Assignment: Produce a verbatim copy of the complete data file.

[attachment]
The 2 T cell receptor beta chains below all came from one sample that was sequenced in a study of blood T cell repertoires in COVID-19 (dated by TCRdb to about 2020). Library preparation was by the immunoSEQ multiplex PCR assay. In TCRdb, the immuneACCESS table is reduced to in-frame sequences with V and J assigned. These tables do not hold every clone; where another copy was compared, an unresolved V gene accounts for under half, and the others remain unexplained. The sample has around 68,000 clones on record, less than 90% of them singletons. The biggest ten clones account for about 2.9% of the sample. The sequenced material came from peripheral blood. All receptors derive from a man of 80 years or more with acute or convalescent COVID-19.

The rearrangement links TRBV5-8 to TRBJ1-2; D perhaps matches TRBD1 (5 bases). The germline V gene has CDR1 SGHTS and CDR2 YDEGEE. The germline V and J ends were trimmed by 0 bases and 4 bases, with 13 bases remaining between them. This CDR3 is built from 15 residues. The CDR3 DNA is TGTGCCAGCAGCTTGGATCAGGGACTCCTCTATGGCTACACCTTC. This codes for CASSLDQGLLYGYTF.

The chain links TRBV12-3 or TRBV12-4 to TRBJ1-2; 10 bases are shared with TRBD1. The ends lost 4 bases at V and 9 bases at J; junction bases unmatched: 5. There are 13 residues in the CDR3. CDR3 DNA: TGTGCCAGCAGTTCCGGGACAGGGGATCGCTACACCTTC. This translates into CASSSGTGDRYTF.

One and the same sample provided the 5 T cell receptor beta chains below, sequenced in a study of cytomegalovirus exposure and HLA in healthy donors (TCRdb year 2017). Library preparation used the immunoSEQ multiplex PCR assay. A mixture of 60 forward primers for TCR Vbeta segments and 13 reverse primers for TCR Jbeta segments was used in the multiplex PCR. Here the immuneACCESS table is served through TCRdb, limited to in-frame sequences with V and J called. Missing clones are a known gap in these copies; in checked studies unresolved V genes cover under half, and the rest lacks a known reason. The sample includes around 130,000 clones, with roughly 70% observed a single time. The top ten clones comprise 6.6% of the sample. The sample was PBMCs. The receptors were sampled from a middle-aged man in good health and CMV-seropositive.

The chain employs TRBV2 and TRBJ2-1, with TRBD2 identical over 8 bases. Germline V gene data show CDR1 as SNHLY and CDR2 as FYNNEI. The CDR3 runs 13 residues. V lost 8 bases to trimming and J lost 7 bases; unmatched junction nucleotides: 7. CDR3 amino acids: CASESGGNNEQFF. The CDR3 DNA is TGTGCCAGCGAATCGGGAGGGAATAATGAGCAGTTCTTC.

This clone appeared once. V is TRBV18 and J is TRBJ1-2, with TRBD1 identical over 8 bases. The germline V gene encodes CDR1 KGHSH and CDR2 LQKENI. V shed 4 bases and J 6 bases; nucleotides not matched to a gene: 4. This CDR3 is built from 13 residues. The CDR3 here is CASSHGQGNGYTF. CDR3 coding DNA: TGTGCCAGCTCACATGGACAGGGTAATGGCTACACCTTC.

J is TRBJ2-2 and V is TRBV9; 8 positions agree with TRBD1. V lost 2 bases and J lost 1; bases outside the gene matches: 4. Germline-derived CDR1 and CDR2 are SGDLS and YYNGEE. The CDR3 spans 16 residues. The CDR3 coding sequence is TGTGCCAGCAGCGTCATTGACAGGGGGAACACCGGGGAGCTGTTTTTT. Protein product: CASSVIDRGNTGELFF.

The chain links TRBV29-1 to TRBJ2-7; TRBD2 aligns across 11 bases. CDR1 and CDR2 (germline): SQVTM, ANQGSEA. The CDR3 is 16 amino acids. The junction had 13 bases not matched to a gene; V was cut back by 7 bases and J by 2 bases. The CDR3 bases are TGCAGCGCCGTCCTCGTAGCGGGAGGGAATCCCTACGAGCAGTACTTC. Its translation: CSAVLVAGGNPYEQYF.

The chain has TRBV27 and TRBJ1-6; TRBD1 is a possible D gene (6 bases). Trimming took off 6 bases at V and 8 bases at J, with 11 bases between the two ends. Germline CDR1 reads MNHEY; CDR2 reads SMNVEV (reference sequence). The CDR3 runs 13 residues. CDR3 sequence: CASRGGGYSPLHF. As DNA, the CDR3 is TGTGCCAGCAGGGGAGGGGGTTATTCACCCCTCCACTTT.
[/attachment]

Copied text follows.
The 2 T cell receptor beta chains below all came from one sample that was sequenced in a study of blood T cell repertoires in COVID-19 (dated by TCRdb to about 2020). Library preparation was by the immunoSEQ multiplex PCR assay. In TCRdb, the immuneACCESS table is reduced to in-frame sequences with V and J assigned. These tables do not hold every clone; where another copy was compared, an unresolved V gene accounts for under half, and the others remain unexplained. The sample has around 68,000 clones on record, less than 90% of them singletons. The biggest ten clones account for about 2.9% of the sample. The sequenced material came from peripheral blood. All receptors derive from a man of 80 years or more with acute or convalescent COVID-19.

The rearrangement links TRBV5-8 to TRBJ1-2; D perhaps matches TRBD1 (5 bases). The germline V gene has CDR1 SGHTS and CDR2 YDEGEE. The germline V and J ends were trimmed by 0 bases and 4 bases, with 13 bases remaining between them. This CDR3 is built from 15 residues. The CDR3 DNA is TGTGCCAGCAGCTTGGATCAGGGACTCCTCTATGGCTACACCTTC. This codes for CASSLDQGLLYGYTF.

The chain links TRBV12-3 or TRBV12-4 to TRBJ1-2; 10 bases are shared with TRBD1. The ends lost 4 bases at V and 9 bases at J; junction bases unmatched: 5. There are 13 residues in the CDR3. CDR3 DNA: TGTGCCAGCAGTTCCGGGACAGGGGATCGCTACACCTTC. This translates into CASSSGTGDRYTF.

One and the same sample provided the 5 T cell receptor beta chains below, sequenced in a study of cytomegalovirus exposure and HLA in healthy donors (TCRdb year 2017). Library preparation used the immunoSEQ multiplex PCR assay. A mixture of 60 forward primers for TCR Vbeta segments and 13 reverse primers for TCR Jbeta segments was used in the multiplex PCR. Here the immuneACCESS table is served through TCRdb, limited to in-frame sequences with V and J called. Missing clones are a known gap in these copies; in checked studies unresolved V genes cover under half, and the rest lacks a known reason. The sample includes around 130,000 clones, with roughly 70% observed a single time. The top ten clones comprise 6.6% of the sample. The sample was PBMCs. The receptors were sampled from a middle-aged man in good health and CMV-seropositive.

The chain employs TRBV2 and TRBJ2-1, with TRBD2 identical over 8 bases. Germline V gene data show CDR1 as SNHLY and CDR2 as FYNNEI. The CDR3 runs 13 residues. V lost 8 bases to trimming and J lost 7 bases; unmatched junction nucleotides: 7. CDR3 amino acids: CASESGGNNEQFF. The CDR3 DNA is TGTGCCAGCGAATCGGGAGGGAATAATGAGCAGTTCTTC.

This clone appeared once. V is TRBV18 and J is TRBJ1-2, with TRBD1 identical over 8 bases. The germline V gene encodes CDR1 KGHSH and CDR2 LQKENI. V shed 4 bases and J 6 bases; nucleotides not matched to a gene: 4. This CDR3 is built from 13 residues. The CDR3 here is CASSHGQGNGYTF. CDR3 coding DNA: TGTGCCAGCTCACATGGACAGGGTAATGGCTACACCTTC.

J is TRBJ2-2 and V is TRBV9; 8 positions agree with TRBD1. V lost 2 bases and J lost 1; bases outside the gene matches: 4. Germline-derived CDR1 and CDR2 are SGDLS and YYNGEE. The CDR3 spans 16 residues. The CDR3 coding sequence is TGTGCCAGCAGCGTCATTGACAGGGGGAACACCGGGGAGCTGTTTTTT. Protein product: CASSVIDRGNTGELFF.

The chain links TRBV29-1 to TRBJ2-7; TRBD2 aligns across 11 bases. CDR1 and CDR2 (germline): SQVTM, ANQGSEA. The CDR3 is 16 amino acids. The junction had 13 bases not matched to a gene; V was cut back by 7 bases and J by 2 bases. The CDR3 bases are TGCAGCGCCGTCCTCGTAGCGGGAGGGAATCCCTACGAGCAGTACTTC. Its translation: CSAVLVAGGNPYEQYF.

The chain has TRBV27 and TRBJ1-6; TRBD1 is a possible D gene (6 bases). Trimming took off 6 bases at V and 8 bases at J, with 11 bases between the two ends. Germline CDR1 reads MNHEY; CDR2 reads SMNVEV (reference sequence). The CDR3 runs 13 residues. CDR3 sequence: CASRGGGYSPLHF. As DNA, the CDR3 is TGTGCCAGCAGGGGAGGGGGTTATTCACCCCTCCACTTT.